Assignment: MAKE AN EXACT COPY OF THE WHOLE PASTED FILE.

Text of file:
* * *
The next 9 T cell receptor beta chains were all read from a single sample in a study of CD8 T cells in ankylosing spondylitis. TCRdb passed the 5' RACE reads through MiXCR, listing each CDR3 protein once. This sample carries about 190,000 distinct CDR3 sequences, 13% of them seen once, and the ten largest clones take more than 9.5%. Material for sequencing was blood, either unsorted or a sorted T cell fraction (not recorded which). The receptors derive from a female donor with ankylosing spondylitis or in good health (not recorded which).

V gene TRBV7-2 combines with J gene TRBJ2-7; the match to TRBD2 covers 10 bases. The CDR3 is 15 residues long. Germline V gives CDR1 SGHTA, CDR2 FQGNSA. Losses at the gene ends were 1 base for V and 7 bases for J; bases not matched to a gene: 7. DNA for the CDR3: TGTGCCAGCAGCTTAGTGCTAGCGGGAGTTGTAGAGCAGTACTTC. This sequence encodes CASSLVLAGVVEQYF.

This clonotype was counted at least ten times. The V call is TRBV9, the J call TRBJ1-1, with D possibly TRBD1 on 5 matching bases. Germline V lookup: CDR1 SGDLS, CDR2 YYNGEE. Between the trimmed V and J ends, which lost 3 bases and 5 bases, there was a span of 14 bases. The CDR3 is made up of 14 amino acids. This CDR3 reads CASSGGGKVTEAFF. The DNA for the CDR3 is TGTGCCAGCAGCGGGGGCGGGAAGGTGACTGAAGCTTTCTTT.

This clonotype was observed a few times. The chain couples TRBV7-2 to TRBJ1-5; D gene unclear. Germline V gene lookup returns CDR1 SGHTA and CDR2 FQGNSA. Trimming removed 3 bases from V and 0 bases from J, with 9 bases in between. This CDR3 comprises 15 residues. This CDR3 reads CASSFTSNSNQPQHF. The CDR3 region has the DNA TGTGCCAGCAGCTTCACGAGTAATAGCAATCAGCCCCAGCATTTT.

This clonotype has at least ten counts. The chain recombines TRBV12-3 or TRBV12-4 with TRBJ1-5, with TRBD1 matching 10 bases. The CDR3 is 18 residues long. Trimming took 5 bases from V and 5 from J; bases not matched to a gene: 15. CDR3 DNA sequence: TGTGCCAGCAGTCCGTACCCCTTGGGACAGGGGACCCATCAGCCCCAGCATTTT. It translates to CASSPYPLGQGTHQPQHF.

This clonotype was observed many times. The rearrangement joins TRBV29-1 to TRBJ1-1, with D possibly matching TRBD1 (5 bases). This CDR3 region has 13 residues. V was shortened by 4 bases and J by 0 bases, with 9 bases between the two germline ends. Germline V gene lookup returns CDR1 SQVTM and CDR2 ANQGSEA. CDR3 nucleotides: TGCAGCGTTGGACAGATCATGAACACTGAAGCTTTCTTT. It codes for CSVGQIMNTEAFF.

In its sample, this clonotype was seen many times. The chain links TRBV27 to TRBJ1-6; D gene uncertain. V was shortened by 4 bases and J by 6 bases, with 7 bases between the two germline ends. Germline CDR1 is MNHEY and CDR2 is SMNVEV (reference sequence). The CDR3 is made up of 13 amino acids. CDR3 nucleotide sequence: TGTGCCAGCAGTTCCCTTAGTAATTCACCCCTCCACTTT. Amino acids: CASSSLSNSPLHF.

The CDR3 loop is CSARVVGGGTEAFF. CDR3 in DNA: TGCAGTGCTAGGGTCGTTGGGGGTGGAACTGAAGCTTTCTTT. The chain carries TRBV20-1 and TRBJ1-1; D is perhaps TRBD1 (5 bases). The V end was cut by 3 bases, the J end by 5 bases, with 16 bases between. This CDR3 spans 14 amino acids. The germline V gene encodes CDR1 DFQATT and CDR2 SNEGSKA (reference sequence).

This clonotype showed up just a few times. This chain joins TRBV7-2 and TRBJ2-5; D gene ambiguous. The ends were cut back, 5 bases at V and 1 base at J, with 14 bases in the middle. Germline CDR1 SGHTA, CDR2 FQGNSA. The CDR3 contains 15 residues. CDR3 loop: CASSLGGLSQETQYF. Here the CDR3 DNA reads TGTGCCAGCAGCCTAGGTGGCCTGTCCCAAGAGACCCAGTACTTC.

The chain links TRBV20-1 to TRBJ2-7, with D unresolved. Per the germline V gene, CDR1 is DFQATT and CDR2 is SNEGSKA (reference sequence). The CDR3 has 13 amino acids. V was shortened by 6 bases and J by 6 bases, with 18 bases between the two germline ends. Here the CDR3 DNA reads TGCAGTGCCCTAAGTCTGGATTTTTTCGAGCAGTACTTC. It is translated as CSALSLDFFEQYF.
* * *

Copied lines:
The next 9 T cell receptor beta chains were all read from a single sample in a study of CD8 T cells in ankylosing spondylitis. TCRdb passed the 5' RACE reads through MiXCR, listing each CDR3 protein once. This sample carries about 190,000 distinct CDR3 sequences, 13% of them seen once, and the ten largest clones take more than 9.5%. Material for sequencing was blood, either unsorted or a sorted T cell fraction (not recorded which). The receptors derive from a female donor with ankylosing spondylitis or in good health (not recorded which).

V gene TRBV7-2 combines with J gene TRBJ2-7; the match to TRBD2 covers 10 bases. The CDR3 is 15 residues long. Germline V gives CDR1 SGHTA, CDR2 FQGNSA. Losses at the gene ends were 1 base for V and 7 bases for J; bases not matched to a gene: 7. DNA for the CDR3: TGTGCCAGCAGCTTAGTGCTAGCGGGAGTTGTAGAGCAGTACTTC. This sequence encodes CASSLVLAGVVEQYF.

This clonotype was counted at least ten times. The V call is TRBV9, the J call TRBJ1-1, with D possibly TRBD1 on 5 matching bases. Germline V lookup: CDR1 SGDLS, CDR2 YYNGEE. Between the trimmed V and J ends, which lost 3 bases and 5 bases, there was a span of 14 bases. The CDR3 is made up of 14 amino acids. This CDR3 reads CASSGGGKVTEAFF. The DNA for the CDR3 is TGTGCCAGCAGCGGGGGCGGGAAGGTGACTGAAGCTTTCTTT.

This clonotype was observed a few times. The chain couples TRBV7-2 to TRBJ1-5; D gene unclear. Germline V gene lookup returns CDR1 SGHTA and CDR2 FQGNSA. Trimming removed 3 bases from V and 0 bases from J, with 9 bases in between. This CDR3 comprises 15 residues. This CDR3 reads CASSFTSNSNQPQHF. The CDR3 region has the DNA TGTGCCAGCAGCTTCACGAGTAATAGCAATCAGCCCCAGCATTTT.

This clonotype has at least ten counts. The chain recombines TRBV12-3 or TRBV12-4 with TRBJ1-5, with TRBD1 matching 10 bases. The CDR3 is 18 residues long. Trimming took 5 bases from V and 5 from J; bases not matched to a gene: 15. CDR3 DNA sequence: TGTGCCAGCAGTCCGTACCCCTTGGGACAGGGGACCCATCAGCCCCAGCATTTT. It translates to CASSPYPLGQGTHQPQHF.

This clonotype was observed many times. The rearrangement joins TRBV29-1 to TRBJ1-1, with D possibly matching TRBD1 (5 bases). This CDR3 region has 13 residues. V was shortened by 4 bases and J by 0 bases, with 9 bases between the two germline ends. Germline V gene lookup returns CDR1 SQVTM and CDR2 ANQGSEA. CDR3 nucleotides: TGCAGCGTTGGACAGATCATGAACACTGAAGCTTTCTTT. It codes for CSVGQIMNTEAFF.

In its sample, this clonotype was seen many times. The chain links TRBV27 to TRBJ1-6; D gene uncertain. V was shortened by 4 bases and J by 6 bases, with 7 bases between the two germline ends. Germline CDR1 is MNHEY and CDR2 is SMNVEV (reference sequence). The CDR3 is made up of 13 amino acids. CDR3 nucleotide sequence: TGTGCCAGCAGTTCCCTTAGTAATTCACCCCTCCACTTT. Amino acids: CASSSLSNSPLHF.

The CDR3 loop is CSARVVGGGTEAFF. CDR3 in DNA: TGCAGTGCTAGGGTCGTTGGGGGTGGAACTGAAGCTTTCTTT. The chain carries TRBV20-1 and TRBJ1-1; D is perhaps TRBD1 (5 bases). The V end was cut by 3 bases, the J end by 5 bases, with 16 bases between. This CDR3 spans 14 amino acids. The germline V gene encodes CDR1 DFQATT and CDR2 SNEGSKA (reference sequence).

This clonotype showed up just a few times. This chain joins TRBV7-2 and TRBJ2-5; D gene ambiguous. The ends were cut back, 5 bases at V and 1 base at J, with 14 bases in the middle. Germline CDR1 SGHTA, CDR2 FQGNSA. The CDR3 contains 15 residues. CDR3 loop: CASSLGGLSQETQYF. Here the CDR3 DNA reads TGTGCCAGCAGCCTAGGTGGCCTGTCCCAAGAGACCCAGTACTTC.

The chain links TRBV20-1 to TRBJ2-7, with D unresolved. Per the germline V gene, CDR1 is DFQATT and CDR2 is SNEGSKA (reference sequence). The CDR3 has 13 amino acids. V was shortened by 6 bases and J by 6 bases, with 18 bases between the two germline ends. Here the CDR3 DNA reads TGCAGTGCCCTAAGTCTGGATTTTTTCGAGCAGTACTTC. It is translated as CSALSLDFFEQYF.